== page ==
Jeoffry: The Poet’s Cat by Oliver Soden
Jeoffry was a real cat who lived 250 years ago, confined to an asylum with Christopher Smart, one of the most visionary poets of the age. In exchange for love and companionship, Smart rewarded Jeoffry with the greatest tribute to a feline ever written. Prize-winning biographer Oliver Soden combines meticulous research with passages of dazzling invention to recount the life of the cat praised as ‘a mixture of gravity and waggery’. The narrative roams from the theatres and bordellos of Covent Garden to the cell where Smart was imprisoned for mania. At once whimsical and profound, witty and deeply moving, Soden’s biography plays with the genre like a cat with a toy. It tells the story of a poet and a poem, while setting Jeoffry’s life and adventures against the roaring backdrop of eighteenth-century London.
Jeoffry was a cat that lived some 250 years ago in London and in Jeoffrey: The Poet’s Cat (The History Press) the author Oliver Soden has used both research and narrative to bring back to life the story of a much celebrated cat. Jeoffry would wander the streets around Covent Garden and would seek out theatres and brothels for comfort, shelter and some food.
AAt the very core of this wonderful book is the eighteenth century poet Christopher Smart (11th April 1722 – 21st May 1771). He was a brilliant poet but had little means to support himself, and the story of Christopher Smart is beyond sadness. He was consigned to St. Luke’s Hospital for Lunatics on 6th May 1757 for ‘mania’. Christopher Smart was released from St. Luke’s on 12th May 1758 “uncured”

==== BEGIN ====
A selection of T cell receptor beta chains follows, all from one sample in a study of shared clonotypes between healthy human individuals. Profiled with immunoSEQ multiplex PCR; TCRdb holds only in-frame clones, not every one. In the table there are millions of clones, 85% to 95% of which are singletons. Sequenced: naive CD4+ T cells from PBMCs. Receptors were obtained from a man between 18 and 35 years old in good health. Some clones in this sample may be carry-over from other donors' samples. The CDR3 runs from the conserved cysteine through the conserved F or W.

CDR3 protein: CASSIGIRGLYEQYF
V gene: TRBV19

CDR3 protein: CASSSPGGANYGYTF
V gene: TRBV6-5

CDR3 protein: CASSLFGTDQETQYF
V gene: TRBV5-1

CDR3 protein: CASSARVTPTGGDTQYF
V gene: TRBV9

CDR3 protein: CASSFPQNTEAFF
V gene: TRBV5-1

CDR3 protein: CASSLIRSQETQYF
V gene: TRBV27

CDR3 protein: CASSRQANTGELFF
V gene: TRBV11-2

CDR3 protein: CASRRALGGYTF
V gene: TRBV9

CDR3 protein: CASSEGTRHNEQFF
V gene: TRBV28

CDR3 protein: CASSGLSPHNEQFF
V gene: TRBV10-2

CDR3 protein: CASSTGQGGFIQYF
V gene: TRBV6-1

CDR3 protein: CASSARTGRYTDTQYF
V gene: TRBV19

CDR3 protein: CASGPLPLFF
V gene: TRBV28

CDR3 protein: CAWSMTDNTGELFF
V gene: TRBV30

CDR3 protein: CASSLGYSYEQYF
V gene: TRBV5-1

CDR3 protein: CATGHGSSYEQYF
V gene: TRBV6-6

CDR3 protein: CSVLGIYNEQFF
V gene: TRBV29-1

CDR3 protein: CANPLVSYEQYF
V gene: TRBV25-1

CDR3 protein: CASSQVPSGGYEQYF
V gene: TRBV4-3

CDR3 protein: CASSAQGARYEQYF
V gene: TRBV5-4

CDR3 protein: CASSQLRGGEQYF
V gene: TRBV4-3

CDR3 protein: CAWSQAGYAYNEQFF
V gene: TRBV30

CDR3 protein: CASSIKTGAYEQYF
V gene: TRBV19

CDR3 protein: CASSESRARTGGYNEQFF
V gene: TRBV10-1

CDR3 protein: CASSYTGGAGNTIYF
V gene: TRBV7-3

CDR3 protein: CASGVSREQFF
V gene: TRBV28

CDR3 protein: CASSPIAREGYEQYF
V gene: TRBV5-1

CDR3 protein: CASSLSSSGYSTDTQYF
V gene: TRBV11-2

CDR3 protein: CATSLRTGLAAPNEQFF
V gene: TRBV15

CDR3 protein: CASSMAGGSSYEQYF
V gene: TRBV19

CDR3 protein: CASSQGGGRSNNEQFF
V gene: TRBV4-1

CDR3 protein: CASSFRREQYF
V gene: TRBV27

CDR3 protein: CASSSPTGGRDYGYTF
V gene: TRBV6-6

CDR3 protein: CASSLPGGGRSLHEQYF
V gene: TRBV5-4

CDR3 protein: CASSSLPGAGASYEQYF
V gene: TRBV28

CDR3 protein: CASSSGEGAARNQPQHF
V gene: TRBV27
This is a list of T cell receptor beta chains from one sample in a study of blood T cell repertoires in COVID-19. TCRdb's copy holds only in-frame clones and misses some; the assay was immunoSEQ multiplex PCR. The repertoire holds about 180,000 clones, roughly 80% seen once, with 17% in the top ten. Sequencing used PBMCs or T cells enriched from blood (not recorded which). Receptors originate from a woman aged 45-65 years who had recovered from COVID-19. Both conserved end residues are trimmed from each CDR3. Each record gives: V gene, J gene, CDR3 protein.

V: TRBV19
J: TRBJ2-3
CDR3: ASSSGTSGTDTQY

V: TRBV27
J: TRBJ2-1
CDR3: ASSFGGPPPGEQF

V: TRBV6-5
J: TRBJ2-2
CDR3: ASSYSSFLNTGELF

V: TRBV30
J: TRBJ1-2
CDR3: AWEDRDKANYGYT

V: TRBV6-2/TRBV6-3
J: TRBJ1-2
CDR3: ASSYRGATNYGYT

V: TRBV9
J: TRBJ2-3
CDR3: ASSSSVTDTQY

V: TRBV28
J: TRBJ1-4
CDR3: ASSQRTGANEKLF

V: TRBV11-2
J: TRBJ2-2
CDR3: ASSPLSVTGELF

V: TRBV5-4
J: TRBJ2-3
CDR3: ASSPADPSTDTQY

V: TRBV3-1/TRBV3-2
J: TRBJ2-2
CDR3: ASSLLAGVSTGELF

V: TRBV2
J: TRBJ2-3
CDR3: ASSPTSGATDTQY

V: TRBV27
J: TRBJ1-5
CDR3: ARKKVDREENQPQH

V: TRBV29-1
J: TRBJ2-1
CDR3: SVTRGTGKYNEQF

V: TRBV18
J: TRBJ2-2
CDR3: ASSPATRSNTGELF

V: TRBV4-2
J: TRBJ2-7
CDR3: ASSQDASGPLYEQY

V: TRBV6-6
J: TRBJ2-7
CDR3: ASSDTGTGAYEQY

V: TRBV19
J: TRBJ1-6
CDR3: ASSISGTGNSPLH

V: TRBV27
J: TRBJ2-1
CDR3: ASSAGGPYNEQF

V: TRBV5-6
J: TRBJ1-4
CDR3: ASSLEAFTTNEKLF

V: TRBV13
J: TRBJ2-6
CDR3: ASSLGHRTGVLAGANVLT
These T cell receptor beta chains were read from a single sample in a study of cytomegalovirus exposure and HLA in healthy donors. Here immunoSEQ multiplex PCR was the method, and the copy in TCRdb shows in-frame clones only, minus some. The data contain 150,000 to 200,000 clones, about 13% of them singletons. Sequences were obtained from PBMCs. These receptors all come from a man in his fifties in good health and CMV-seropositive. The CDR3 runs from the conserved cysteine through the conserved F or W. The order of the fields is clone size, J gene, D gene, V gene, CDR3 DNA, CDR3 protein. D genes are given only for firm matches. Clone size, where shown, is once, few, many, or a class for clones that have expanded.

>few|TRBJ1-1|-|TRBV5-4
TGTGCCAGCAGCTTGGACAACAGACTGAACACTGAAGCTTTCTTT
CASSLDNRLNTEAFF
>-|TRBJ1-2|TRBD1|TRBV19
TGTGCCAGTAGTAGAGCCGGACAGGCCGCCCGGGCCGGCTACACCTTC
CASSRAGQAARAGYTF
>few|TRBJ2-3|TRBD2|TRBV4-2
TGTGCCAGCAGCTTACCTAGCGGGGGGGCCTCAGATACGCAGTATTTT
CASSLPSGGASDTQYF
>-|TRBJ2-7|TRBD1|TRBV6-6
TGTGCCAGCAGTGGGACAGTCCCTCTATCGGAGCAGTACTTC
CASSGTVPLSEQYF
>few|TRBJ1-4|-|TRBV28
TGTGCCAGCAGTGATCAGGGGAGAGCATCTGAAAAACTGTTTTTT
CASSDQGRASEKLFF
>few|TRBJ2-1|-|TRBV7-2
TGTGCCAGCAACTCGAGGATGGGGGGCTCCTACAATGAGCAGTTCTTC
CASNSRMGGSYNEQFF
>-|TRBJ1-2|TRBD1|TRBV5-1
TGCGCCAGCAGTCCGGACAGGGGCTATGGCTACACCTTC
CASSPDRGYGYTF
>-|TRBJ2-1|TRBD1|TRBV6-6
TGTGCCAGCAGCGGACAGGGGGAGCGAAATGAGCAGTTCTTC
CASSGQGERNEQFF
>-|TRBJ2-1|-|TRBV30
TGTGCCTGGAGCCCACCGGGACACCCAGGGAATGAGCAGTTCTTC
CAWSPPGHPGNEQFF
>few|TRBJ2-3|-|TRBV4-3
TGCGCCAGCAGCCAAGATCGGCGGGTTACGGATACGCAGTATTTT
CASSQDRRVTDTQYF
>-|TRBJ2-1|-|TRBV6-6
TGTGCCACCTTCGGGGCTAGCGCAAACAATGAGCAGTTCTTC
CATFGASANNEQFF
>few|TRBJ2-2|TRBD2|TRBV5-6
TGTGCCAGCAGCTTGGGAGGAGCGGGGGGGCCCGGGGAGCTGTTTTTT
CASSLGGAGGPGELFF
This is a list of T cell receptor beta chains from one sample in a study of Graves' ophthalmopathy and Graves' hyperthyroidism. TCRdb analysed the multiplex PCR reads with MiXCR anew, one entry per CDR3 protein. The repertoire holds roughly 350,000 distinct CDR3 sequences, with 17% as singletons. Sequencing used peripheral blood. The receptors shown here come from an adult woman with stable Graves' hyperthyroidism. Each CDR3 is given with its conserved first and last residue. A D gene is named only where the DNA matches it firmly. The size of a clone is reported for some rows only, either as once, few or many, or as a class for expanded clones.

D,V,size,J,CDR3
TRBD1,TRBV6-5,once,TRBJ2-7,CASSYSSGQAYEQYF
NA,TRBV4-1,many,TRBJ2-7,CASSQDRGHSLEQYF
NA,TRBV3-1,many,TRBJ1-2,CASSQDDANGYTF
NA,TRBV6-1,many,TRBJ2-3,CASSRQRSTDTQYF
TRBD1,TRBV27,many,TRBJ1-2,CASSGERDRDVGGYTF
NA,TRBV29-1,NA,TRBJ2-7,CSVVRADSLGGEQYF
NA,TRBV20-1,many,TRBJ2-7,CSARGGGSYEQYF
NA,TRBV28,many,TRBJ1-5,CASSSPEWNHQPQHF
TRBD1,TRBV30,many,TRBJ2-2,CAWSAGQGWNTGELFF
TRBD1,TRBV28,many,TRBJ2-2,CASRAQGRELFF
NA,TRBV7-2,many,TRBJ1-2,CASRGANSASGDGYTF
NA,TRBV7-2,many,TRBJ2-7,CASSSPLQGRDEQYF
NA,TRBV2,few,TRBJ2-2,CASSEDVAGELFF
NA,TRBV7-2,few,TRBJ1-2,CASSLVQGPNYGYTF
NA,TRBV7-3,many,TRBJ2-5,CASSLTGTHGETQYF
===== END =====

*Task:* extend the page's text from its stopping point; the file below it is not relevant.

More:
By the following year things had not improved for the poet and by late Summer he was again sent to an asylum, there is some debate as to actually where this was but what Christopher Smart really needed more than anything was the company of an animal. Jeoffry was roaming the streets of London and witnessing everything eighteenth century London including violence it is from here that he found Christopher Smart and it was Jeoffry that was his companion during his time at St Luke’s. It was here that he began to write the extraordinary poem Jubilate Agno.
It was here that Jeoffry would take refuge under the bed while a silent figure sat motionless at a table with a candle and ink and white quill pens, but soon Jeoffry would become brave enough to venture out from under the bed and onto the table.
And it was there that a sheet of paper contained the title Jubilate Agno. Jeoffry was becoming what Smart always really wanted the companion of an animal. By choice or design they had found each other and through the love and companionship they gave each other Jeoffry was rewarded with the greatest honour and tribute as cat has ever received.
The poem Jubilate Agno (Rejoice the Lamb) was not published until 1939 after fragments of the peom were found in a library and in 1943 a festival cantata by Benjamin Britten was written.
Jeoffry has been immortalised in the seventy-four lines of verse with “For I Will Consider My Cat Jeoffry” Oliver Soden has written a beautiful masterpiece in both research and imagination about a cat and a poet who found companionship and rewarded Jeoffry. A cat who has been immortalised and a place in history. I loved reading Jeoffry: The Poet’s Cat. A classic.
Thank you to The History Press for the review copy of Jeoffry: The Poet’s Cat by Oliver Soden
Jeoffry: The Poet’s Cat by Oliver Sodenwas published by The History Press and will be published on 6th October 2020 and is available to pre-order through Waterstones, Amazon and through your local independent bookshop.